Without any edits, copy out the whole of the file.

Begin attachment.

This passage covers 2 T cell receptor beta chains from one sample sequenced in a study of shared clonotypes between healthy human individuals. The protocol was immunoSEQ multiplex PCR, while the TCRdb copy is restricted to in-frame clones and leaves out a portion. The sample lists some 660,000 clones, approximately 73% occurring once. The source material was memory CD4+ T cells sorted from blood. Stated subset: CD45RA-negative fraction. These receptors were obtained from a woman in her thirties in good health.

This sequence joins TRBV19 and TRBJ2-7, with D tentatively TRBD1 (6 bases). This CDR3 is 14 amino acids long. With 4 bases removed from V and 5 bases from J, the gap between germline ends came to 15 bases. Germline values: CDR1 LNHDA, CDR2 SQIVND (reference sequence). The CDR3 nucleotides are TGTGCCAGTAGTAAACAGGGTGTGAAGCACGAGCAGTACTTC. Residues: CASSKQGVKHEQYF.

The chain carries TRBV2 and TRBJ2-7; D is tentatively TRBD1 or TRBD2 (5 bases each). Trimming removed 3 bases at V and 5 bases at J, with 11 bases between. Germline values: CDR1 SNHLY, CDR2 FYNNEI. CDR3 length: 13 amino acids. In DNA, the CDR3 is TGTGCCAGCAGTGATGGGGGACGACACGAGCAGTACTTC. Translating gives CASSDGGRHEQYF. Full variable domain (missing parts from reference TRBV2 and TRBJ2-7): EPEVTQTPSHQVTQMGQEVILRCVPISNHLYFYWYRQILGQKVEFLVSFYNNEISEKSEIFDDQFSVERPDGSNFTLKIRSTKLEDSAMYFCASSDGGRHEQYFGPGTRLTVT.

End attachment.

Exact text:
This passage covers 2 T cell receptor beta chains from one sample sequenced in a study of shared clonotypes between healthy human individuals. The protocol was immunoSEQ multiplex PCR, while the TCRdb copy is restricted to in-frame clones and leaves out a portion. The sample lists some 660,000 clones, approximately 73% occurring once. The source material was memory CD4+ T cells sorted from blood. Stated subset: CD45RA-negative fraction. These receptors were obtained from a woman in her thirties in good health.

This sequence joins TRBV19 and TRBJ2-7, with D tentatively TRBD1 (6 bases). This CDR3 is 14 amino acids long. With 4 bases removed from V and 5 bases from J, the gap between germline ends came to 15 bases. Germline values: CDR1 LNHDA, CDR2 SQIVND (reference sequence). The CDR3 nucleotides are TGTGCCAGTAGTAAACAGGGTGTGAAGCACGAGCAGTACTTC. Residues: CASSKQGVKHEQYF.

The chain carries TRBV2 and TRBJ2-7; D is tentatively TRBD1 or TRBD2 (5 bases each). Trimming removed 3 bases at V and 5 bases at J, with 11 bases between. Germline values: CDR1 SNHLY, CDR2 FYNNEI. CDR3 length: 13 amino acids. In DNA, the CDR3 is TGTGCCAGCAGTGATGGGGGACGACACGAGCAGTACTTC. Translating gives CASSDGGRHEQYF. Full variable domain (missing parts from reference TRBV2 and TRBJ2-7): EPEVTQTPSHQVTQMGQEVILRCVPISNHLYFYWYRQILGQKVEFLVSFYNNEISEKSEIFDDQFSVERPDGSNFTLKIRSTKLEDSAMYFCASSDGGRHEQYFGPGTRLTVT.